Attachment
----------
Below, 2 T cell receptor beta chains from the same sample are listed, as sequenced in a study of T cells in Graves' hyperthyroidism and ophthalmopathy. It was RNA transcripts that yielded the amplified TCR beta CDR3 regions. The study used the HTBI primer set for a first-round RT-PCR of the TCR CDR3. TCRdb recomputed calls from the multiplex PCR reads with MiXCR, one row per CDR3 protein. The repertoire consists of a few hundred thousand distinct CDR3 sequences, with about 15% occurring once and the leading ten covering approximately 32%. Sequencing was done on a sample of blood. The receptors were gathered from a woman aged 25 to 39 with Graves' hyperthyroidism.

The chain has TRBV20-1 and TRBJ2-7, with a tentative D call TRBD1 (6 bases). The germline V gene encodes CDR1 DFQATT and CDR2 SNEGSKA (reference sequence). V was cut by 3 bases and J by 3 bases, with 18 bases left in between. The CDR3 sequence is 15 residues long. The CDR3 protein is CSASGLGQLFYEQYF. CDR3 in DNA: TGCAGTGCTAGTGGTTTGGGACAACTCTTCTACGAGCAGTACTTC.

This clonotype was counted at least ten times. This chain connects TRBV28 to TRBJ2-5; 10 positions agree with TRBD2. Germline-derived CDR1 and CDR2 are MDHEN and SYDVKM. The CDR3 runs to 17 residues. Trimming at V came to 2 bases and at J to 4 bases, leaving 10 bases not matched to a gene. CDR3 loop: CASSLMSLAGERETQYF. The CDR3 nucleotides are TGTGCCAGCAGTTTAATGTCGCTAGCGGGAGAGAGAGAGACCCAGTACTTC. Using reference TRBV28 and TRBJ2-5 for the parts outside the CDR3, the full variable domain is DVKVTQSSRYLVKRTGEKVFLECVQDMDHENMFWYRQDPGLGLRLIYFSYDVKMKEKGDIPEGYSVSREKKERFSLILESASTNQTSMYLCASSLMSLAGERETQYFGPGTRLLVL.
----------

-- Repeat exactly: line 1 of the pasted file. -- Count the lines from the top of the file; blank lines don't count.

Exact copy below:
Below, 2 T cell receptor beta chains from the same sample are listed, as sequenced in a study of T cells in Graves' hyperthyroidism and ophthalmopathy. It was RNA transcripts that yielded the amplified TCR beta CDR3 regions. The study used the HTBI primer set for a first-round RT-PCR of the TCR CDR3. TCRdb recomputed calls from the multiplex PCR reads with MiXCR, one row per CDR3 protein. The repertoire consists of a few hundred thousand distinct CDR3 sequences, with about 15% occurring once and the leading ten covering approximately 32%. Sequencing was done on a sample of blood. The receptors were gathered from a woman aged 25 to 39 with Graves' hyperthyroidism.